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SANTA BARBARA, California, January 14, 2021 (LifeSiteNews) – The Santa Barbara County Sheriff's Office has revealed that an autopsy exam of 45-year-old anti-vaccine activist Brandy Vaughan, who died suddenly on December 7, 2020 has been performed, and that her death is “believed to be a result of natural causes,” although the results of a toxicology report are still pending.

On December 14, Santa Barbara County Sheriff's Office Public Information Officer Raquel Zick announced on Twitter, “Coroners Detectives are conducting an investigation into the December 7th death of 45-year-old Brandy Vaughan of Santa Barbara.”

“The decedent has been positively identified and the death is believed to be a result of natural causes based on an autopsy exam conducted last week. The final cause and manner of death determination are pending toxicology screening which normally takes 4-6 weeks,” Zick shared.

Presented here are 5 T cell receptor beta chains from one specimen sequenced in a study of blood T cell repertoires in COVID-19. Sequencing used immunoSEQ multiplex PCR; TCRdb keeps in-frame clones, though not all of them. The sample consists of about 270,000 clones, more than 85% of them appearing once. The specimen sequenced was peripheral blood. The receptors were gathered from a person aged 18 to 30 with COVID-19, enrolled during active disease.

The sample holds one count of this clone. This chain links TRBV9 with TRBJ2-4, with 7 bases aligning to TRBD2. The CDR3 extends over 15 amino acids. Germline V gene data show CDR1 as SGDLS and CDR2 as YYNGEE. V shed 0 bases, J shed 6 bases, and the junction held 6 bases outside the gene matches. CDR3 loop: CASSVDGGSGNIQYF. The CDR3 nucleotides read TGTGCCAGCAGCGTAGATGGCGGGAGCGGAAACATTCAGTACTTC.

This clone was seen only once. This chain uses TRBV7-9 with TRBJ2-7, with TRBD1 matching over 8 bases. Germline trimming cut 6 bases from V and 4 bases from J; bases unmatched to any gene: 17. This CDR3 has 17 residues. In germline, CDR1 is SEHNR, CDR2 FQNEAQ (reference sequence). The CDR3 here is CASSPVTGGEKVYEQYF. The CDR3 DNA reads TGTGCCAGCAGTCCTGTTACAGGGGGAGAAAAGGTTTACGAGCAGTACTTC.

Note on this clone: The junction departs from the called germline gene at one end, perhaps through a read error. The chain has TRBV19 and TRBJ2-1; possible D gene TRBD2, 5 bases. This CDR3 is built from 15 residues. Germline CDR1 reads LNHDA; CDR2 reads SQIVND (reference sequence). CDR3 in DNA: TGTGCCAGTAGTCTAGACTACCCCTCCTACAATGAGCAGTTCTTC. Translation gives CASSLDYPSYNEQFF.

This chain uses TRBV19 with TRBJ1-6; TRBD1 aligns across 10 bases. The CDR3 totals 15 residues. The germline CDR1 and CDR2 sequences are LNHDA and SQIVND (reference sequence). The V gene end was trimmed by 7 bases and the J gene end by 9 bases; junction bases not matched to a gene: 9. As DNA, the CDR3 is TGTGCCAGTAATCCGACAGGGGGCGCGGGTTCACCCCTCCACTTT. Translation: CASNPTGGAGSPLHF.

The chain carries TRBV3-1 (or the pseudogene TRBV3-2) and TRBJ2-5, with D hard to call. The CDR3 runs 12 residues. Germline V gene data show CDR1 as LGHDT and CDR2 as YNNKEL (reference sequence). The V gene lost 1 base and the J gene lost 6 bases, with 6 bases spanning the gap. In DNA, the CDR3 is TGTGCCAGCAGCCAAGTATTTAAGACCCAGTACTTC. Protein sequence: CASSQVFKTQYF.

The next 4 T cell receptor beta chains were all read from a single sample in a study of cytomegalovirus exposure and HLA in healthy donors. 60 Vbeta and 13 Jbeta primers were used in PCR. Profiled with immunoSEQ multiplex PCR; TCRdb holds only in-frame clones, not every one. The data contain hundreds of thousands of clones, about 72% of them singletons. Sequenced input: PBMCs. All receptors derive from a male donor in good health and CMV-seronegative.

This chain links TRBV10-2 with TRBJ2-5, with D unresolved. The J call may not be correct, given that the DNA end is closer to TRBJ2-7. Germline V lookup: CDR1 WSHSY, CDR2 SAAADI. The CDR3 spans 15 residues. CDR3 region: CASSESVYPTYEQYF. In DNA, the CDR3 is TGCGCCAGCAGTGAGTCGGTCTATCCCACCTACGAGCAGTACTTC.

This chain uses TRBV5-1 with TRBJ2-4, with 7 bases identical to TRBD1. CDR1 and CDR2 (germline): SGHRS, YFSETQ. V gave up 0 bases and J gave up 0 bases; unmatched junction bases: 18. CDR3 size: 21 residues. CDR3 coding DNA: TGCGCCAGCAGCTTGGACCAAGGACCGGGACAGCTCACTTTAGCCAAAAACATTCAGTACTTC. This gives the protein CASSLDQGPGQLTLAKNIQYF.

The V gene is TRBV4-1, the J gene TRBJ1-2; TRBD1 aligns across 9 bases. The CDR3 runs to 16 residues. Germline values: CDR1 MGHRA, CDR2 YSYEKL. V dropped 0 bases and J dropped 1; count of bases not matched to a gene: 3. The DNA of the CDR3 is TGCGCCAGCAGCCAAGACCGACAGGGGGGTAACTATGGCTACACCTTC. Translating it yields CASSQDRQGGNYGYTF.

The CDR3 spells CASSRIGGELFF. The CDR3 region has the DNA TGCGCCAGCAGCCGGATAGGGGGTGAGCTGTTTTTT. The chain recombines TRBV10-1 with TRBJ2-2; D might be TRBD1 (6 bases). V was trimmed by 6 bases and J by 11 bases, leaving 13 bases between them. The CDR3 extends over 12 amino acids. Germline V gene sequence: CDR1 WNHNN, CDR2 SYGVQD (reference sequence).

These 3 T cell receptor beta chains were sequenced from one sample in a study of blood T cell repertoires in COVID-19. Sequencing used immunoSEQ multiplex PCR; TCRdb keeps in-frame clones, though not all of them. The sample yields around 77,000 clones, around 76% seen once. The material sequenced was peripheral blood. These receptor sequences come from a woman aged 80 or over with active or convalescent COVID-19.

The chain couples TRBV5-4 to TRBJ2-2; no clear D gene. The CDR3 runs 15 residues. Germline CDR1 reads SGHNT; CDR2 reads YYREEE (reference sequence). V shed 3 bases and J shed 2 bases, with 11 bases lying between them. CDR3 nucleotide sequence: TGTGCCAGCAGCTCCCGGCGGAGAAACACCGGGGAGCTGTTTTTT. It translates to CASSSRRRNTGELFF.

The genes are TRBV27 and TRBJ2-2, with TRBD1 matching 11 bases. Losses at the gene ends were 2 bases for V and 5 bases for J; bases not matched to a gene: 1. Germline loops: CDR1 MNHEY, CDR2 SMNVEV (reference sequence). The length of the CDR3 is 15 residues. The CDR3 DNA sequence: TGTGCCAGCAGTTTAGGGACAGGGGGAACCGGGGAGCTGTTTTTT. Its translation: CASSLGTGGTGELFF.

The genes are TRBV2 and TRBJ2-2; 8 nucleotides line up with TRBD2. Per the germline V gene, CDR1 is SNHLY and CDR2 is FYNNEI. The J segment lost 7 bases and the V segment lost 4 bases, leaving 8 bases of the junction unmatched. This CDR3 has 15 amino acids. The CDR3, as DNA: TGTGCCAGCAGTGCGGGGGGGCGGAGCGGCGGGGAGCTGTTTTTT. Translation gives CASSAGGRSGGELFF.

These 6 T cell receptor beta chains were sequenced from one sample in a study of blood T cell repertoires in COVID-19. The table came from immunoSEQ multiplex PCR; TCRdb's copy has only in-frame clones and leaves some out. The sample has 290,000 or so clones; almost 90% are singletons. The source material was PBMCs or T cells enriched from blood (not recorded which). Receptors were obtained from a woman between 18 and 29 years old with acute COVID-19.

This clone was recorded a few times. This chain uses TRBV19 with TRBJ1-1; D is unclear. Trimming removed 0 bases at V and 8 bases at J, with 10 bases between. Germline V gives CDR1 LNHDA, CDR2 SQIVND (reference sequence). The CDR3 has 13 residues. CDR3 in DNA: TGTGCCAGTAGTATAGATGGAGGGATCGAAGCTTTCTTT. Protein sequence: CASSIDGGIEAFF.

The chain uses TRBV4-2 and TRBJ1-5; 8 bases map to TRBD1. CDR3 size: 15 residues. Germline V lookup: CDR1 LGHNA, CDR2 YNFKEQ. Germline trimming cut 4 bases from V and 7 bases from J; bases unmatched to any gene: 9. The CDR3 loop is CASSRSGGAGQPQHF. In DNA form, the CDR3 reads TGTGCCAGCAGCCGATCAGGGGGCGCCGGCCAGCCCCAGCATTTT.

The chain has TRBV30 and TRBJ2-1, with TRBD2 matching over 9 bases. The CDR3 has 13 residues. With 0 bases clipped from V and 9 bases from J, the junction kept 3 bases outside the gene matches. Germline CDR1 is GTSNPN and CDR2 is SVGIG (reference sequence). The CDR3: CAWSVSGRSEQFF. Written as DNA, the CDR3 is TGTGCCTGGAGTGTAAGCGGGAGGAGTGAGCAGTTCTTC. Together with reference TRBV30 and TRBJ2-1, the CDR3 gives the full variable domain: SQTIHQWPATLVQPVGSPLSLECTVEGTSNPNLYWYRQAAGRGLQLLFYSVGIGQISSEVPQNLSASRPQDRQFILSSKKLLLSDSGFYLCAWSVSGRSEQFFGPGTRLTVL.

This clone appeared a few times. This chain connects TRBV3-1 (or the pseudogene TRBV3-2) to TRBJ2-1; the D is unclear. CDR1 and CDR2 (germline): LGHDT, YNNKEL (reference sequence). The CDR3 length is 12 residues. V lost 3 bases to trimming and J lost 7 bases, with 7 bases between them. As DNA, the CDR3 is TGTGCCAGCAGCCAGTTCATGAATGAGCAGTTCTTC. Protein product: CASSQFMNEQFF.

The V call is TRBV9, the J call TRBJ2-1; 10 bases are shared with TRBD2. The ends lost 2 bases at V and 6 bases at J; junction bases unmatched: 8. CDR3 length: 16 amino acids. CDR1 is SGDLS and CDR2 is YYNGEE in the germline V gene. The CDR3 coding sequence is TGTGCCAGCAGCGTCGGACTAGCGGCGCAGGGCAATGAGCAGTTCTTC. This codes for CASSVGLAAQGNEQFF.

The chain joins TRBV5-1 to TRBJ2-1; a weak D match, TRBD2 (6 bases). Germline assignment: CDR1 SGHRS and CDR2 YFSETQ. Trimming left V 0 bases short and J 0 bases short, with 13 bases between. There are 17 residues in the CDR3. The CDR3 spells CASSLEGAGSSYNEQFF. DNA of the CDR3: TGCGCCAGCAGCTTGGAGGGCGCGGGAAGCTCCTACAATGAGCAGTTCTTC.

“The investigation is conducted by coroners, detectives, and we have a doctor that works with them for the autopsy,” Zick told LifeSiteNews. Zick also noted that the toxicology reports “tend” to be released six weeks after they’re initiated.

Vaughan, a former sales executive for the pharmaceutical company Merck and the founder of, a website dedicated to educating people on the risks associated with vaccines, was reportedly found dead by her nine-year-old son on December 8. Children’s Health Defense reported that Vaughan had died of “gallbladder complications.” 

Soon after learning of her death, a friend of Vaughan’s, Erin Elizabeth, shared screenshots of a Facebook post Vaughan had written in December of 2019, in which she assured readers that she was not suicidal and did not take any drugs that would cause her to die suddenly.

“If something were to happen to me, it’s foul play and you know exactly who and why — given my work and mission in this life,” Vaughan had written on Facebook in late 2019.

Vaughan shared a video in 2015 describing intimidation tactics that were being used against her after she returned from a rally protesting SB277, one of the first mandatory vaccination for education laws in the U.S.